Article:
Remix Cloudflare Prisma Example

Developed by Jacob Paris

If you have any questions, feel free to hit me up on Twitter


Check out the demo

  • Hosted on Cloudflare Pages
  • Custom authentication using Remix Auth and Remix Auth Form
  • Prisma ORM connected to a MongoDB Atlas Database
  • A file upload form that sends to Cloudflare Images
  • Password hashing with PBKDF2

Settings page


Home page



I use pm2 to orchestrate the development tooling. You can use pm2 to run start all the development services at once.

npm run dev


Prisma is the database client that allows us to interact with the database. . When you run the generate command, Prisma will compile the schema into TypeScript.

PM2 is set up to re-generate the prisma client whenever the schema is modified.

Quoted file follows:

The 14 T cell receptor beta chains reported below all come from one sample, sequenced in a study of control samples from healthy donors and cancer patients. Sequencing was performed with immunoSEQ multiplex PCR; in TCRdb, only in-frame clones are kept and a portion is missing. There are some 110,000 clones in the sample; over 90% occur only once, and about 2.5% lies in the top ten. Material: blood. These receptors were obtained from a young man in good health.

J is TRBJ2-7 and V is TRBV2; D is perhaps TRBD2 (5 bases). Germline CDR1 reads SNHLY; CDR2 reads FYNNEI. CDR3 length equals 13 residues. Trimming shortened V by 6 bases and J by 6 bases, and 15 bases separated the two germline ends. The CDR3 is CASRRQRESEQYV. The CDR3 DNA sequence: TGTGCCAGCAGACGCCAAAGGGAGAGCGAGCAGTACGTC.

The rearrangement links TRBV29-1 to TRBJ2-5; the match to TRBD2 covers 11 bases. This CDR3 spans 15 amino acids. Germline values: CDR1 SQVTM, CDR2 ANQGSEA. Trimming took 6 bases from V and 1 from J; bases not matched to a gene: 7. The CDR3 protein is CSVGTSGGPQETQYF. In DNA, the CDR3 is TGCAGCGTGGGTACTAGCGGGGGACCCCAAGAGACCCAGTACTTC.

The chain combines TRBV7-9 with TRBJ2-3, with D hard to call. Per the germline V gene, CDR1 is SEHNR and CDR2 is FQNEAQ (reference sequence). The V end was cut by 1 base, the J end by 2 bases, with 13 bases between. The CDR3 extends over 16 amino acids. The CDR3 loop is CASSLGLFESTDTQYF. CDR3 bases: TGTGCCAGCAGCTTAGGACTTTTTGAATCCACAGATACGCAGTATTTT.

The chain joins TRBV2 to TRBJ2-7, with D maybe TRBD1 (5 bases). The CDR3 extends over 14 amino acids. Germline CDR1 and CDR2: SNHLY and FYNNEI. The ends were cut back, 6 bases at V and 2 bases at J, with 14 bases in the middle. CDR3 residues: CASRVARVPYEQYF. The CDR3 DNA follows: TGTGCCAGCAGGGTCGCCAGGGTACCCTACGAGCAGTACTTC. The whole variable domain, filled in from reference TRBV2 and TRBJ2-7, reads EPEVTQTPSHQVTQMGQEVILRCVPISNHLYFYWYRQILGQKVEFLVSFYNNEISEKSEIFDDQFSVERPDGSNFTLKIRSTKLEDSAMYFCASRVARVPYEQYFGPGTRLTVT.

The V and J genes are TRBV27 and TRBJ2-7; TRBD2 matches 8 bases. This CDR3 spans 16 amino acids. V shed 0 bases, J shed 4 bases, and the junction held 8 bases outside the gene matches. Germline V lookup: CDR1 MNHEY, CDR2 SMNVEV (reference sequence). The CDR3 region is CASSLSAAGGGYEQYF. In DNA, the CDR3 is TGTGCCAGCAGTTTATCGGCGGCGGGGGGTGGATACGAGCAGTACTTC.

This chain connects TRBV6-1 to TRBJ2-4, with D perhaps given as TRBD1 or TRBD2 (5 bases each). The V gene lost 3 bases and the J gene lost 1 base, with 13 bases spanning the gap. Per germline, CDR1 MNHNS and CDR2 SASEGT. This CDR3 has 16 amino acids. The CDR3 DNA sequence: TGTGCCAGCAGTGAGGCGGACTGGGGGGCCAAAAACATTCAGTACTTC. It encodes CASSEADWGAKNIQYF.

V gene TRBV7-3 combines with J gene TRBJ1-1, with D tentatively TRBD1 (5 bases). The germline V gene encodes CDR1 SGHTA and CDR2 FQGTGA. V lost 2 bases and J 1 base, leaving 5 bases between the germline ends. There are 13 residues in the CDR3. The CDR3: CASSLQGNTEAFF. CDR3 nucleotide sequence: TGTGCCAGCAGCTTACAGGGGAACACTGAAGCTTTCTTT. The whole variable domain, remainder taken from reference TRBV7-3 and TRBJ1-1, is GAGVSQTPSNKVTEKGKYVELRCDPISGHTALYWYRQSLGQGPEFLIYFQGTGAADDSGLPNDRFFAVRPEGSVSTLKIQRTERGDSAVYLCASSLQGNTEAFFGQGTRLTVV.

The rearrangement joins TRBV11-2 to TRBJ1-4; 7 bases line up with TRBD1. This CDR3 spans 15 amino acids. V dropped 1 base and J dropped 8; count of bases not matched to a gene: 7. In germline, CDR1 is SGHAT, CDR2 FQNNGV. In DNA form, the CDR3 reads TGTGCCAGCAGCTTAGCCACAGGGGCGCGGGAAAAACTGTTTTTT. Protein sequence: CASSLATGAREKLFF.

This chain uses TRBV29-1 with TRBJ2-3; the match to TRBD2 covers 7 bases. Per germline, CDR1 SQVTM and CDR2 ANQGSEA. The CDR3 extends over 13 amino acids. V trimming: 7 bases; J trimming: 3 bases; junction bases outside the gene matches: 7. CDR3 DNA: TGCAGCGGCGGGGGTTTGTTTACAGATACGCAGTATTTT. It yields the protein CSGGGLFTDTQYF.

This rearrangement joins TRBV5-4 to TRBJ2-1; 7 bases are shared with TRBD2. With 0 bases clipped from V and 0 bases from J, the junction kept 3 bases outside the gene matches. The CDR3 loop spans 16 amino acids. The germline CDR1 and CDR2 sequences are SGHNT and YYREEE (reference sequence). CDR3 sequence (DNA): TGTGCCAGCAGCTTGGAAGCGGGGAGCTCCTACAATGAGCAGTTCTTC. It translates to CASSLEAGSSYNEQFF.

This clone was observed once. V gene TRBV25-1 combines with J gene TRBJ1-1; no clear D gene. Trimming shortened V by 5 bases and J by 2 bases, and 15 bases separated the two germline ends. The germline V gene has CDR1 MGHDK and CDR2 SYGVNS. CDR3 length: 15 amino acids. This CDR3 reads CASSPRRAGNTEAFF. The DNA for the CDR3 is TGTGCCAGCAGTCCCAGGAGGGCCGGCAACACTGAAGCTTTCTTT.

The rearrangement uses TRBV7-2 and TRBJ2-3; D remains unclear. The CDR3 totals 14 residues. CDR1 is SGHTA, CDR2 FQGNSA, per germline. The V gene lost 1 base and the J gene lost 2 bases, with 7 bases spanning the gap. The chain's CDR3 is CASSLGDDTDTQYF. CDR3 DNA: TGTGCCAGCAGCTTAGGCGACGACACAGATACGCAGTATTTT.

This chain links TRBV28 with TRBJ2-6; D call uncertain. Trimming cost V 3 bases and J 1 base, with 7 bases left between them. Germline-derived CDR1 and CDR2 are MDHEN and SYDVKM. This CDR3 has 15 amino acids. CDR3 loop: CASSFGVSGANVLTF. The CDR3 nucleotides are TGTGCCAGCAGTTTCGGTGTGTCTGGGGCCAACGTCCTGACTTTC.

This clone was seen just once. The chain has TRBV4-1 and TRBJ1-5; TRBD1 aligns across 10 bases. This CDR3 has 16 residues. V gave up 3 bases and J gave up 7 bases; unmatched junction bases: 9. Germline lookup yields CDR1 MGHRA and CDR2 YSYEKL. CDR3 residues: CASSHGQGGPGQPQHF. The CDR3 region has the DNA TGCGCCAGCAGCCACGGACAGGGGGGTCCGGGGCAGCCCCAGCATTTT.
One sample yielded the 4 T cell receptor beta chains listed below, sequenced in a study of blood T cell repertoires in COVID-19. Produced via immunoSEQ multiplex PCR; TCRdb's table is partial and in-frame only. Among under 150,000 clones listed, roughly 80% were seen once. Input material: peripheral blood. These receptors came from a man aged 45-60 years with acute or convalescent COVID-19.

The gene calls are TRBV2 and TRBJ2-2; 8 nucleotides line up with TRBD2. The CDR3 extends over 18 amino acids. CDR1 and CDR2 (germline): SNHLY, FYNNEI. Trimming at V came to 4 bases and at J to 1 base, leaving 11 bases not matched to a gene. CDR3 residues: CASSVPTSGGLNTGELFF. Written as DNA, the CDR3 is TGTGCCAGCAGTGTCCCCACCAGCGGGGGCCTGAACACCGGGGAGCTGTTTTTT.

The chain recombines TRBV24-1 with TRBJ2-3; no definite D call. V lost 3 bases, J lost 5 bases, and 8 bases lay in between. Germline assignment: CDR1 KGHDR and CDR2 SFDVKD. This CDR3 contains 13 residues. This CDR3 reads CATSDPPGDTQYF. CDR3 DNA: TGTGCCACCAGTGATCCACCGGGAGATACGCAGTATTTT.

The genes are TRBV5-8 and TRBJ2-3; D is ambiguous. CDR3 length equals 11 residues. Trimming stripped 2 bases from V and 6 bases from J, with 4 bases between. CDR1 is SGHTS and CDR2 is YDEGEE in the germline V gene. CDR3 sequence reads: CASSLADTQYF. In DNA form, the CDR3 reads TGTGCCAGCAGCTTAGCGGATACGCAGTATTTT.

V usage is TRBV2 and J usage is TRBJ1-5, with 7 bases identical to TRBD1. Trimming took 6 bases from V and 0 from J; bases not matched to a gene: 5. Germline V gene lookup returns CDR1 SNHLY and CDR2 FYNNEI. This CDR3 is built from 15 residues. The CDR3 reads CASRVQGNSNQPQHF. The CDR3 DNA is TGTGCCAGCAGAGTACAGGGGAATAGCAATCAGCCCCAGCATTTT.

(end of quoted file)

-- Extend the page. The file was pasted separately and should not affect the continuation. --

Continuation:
PRISMA_CLIENT_ENGINE_TYPE=dataproxy prisma generate


Tailwind is a CSS library that scans your application for specific utility classes and generates minimalist stylesheets for only the classes you use.

The content property in tailwind.config.js determines which files Tailwind will watch, and it will recompile whenever any of those change.

tailwindcss -o ./app/tailwind.css --watch


Remix is an extension to React Router that runs on both client and server, allowing request endpoints to be created at each route and client routes to be rendered serverside.

Remix will rebuild whenever any files in its ./app directory are updated.

remix watch


The server is a Cloudflare worker that gets compiled to a _worker.js file in the ./public directory. The native Cloudflare Pages way to create the worker is to use a functions/[[path]].js file, but that method does not allow us to modify the build process. Prisma will not work without adding some esbuild plugins, which means we need to compile our worker ourselves.